Thursday, May 08, 2014

Visiting with Ace Atkins


I told you at the beginning of this little interview series that I was going to go way out of my league and I’ve certainly done that with my first two authors. Well people, I’m here to tell you - I’m going to continue that with my next guest. Don’t believe me? I’m gonna run out of dumb luck I’ve had lining up five star authors, right?…well you’re probably correct, I’ll hit the ground hard at some point but not today folks. Not today.  

My new interview is with a gentleman that has written some fifteen books that have been hugely popular - as in New York Times bestselling popular, as in critically acclaimed popular. 

Ace Atkins has been nominated for the Edgar Award as well as earning a nomination for a Pulitzer Prize. If that’s not enough, he was recently selected by the Robert B. Parker estate to continue the bestselling adventures of Boston’s iconic private eye, Spenser.Oh and hell, let’s just throw in the fact that he lettered on the defensive line for the University of Auburn football team in 1992 and 1993. Not just any team either. In that 1993 season Auburn went undefeated, 11-0, and there my guest was on the cover of Sports Illustrated. By the way, on that SI cover photo he’s sacking a future Heisman Trophy winner named Danny Wuerffel of the Florida Gators… 

Alright, enough already, clearly this is all way the hell over my head but it’s still my absolute pleasure and thrill to welcome Ace Atkins to Write Answers.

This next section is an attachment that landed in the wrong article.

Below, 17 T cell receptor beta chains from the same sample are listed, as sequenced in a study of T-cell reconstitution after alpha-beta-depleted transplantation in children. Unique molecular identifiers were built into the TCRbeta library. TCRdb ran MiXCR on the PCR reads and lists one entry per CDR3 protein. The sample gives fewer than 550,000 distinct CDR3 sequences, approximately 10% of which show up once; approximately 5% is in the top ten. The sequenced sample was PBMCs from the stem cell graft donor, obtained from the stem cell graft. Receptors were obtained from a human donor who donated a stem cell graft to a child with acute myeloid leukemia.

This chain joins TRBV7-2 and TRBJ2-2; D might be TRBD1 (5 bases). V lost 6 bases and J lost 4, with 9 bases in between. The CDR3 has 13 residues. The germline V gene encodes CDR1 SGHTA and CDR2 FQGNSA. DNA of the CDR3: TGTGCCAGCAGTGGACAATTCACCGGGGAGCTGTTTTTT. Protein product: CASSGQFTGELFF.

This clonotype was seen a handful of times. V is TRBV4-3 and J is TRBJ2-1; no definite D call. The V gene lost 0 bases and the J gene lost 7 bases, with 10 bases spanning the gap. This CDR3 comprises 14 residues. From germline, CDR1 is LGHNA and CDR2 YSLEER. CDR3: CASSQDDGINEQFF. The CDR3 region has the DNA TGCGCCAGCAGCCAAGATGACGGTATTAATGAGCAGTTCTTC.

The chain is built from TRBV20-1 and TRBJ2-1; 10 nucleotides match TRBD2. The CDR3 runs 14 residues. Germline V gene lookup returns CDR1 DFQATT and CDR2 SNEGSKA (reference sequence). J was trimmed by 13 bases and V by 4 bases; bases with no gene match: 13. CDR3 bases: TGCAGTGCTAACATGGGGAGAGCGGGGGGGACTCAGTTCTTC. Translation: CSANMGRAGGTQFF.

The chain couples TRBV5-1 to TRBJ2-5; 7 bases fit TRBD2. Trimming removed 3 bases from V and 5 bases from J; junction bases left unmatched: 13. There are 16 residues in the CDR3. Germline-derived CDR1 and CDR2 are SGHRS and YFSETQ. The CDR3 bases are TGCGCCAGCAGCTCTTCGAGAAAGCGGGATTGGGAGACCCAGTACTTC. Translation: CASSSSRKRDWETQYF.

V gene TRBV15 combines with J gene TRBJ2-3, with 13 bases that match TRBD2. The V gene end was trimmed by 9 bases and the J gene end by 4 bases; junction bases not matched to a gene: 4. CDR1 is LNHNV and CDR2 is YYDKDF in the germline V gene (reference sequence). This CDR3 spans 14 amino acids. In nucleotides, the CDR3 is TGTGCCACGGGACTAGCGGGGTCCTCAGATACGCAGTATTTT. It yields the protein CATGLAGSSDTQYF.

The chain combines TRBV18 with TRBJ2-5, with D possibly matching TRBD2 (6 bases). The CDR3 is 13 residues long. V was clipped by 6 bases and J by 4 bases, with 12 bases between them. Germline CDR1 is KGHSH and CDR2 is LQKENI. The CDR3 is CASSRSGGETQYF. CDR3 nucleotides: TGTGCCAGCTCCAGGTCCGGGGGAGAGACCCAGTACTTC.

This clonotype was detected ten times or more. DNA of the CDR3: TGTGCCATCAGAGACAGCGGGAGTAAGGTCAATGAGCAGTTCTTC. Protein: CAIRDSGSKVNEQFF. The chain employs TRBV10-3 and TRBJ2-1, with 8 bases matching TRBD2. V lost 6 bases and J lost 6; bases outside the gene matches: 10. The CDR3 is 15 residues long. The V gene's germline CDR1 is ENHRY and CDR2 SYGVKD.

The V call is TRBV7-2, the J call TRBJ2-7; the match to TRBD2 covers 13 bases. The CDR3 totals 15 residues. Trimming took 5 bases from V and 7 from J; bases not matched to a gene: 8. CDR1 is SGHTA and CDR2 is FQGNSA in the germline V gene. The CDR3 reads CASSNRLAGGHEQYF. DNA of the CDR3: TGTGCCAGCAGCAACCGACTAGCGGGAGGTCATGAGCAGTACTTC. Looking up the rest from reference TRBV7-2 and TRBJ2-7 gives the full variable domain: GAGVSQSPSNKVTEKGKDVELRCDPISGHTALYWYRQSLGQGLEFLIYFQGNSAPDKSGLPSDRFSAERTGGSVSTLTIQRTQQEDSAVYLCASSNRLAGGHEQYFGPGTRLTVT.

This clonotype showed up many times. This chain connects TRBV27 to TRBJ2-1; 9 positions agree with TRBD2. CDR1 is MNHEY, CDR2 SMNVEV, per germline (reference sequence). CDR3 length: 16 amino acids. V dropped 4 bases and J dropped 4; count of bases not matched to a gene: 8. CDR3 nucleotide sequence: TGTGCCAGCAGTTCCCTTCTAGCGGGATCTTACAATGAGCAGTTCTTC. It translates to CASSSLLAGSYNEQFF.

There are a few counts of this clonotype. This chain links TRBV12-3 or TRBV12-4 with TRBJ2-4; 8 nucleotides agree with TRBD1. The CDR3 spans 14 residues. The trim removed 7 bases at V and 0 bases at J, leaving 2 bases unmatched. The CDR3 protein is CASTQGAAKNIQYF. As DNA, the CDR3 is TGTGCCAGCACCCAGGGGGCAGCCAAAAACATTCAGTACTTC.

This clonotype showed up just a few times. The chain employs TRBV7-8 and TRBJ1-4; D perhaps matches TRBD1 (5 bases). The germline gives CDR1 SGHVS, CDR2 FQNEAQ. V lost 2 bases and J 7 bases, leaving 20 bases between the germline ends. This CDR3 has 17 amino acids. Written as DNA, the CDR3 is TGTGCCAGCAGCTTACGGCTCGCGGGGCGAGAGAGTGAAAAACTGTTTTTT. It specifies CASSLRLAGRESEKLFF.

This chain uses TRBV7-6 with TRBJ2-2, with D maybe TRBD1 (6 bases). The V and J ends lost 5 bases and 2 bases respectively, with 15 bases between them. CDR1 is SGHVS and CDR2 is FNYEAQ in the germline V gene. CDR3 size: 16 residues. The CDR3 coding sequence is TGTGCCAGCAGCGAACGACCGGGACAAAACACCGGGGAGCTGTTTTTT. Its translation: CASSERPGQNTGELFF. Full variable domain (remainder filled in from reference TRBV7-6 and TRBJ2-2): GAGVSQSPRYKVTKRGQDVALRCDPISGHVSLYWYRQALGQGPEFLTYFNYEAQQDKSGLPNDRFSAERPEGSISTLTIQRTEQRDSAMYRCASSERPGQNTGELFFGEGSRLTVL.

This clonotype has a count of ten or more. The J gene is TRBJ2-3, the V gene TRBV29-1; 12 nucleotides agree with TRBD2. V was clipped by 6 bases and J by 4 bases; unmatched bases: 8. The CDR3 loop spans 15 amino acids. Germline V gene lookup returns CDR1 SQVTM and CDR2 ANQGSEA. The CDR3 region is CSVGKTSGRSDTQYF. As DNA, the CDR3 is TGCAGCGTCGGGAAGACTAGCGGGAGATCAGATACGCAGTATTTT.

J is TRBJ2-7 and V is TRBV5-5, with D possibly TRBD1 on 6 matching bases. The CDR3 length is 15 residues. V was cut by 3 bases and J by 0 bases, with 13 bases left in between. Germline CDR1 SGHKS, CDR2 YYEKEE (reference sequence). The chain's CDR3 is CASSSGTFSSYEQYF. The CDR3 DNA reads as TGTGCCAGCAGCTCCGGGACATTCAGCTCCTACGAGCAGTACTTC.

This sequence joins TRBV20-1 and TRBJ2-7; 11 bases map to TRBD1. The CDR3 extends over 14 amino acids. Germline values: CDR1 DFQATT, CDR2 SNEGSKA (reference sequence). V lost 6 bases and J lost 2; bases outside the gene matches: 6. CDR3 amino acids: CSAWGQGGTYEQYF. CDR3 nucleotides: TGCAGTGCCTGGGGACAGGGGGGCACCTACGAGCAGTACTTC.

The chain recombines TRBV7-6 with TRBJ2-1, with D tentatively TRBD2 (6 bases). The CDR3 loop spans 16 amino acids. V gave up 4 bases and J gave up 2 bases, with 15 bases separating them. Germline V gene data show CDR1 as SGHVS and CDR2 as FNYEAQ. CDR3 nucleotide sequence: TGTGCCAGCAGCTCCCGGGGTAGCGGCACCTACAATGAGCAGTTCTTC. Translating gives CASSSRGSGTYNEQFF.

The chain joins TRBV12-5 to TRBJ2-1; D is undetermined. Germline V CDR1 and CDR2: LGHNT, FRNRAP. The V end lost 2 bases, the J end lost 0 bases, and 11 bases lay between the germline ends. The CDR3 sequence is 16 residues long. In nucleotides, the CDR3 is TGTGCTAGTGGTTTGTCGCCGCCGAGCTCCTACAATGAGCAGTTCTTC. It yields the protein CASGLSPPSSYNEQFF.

Ace, thanks so much for agreeing to be here. Before I get to the questions, I just want to say that if I read where you had recently won, or had been awarded ANYTHING, I wouldn’t be surprised. You’re only in your early forties and you’ve already accomplished so much. Now you can call it jealousy if you want but I’m just letting you know, I’m gonna dig for dirt. There’s gotta be something… 

Okay, let’s get this thing rolling. 

1.) I read somewhere that very early on in school, reading and writing were not exactly you’re cup of tea. This is really a two part question, which is cheating, but that’s how I’m going to roll. At what age did the light come on and was it reading first that fueled the writing or the other way around? …and before that reading/writing light came on what subject or subjects held you’re interest?
I first became really interested in books about the time I read my first Ian Fleming novel. For a teenage boy, there was nothing better than meeting Mr. Bond on world travels and all his beautiful women. I was a good student but at that time I had not had a teacher to explain reading was meant to be pleasurable . . . not work. Bond was fun. And very quickly, I found out Mr. Hemingway was even more so.
2.)I would think a major step of your early writing career was in you becoming a crime reporter in the newsroom of The Tampa Tribune, because that led to many things, like a Pulitzer Prize nomination for a feature series based on your investigation into a forgotten murder of the 1950s. Then the story became the core of your critically acclaimed novel, White Shadow. Rave reviews followed and away you went. But back to the Tribune though, how did that job happen; was it just a job at the beginning or was it a passion and personal goal of yours to be a crime reporter?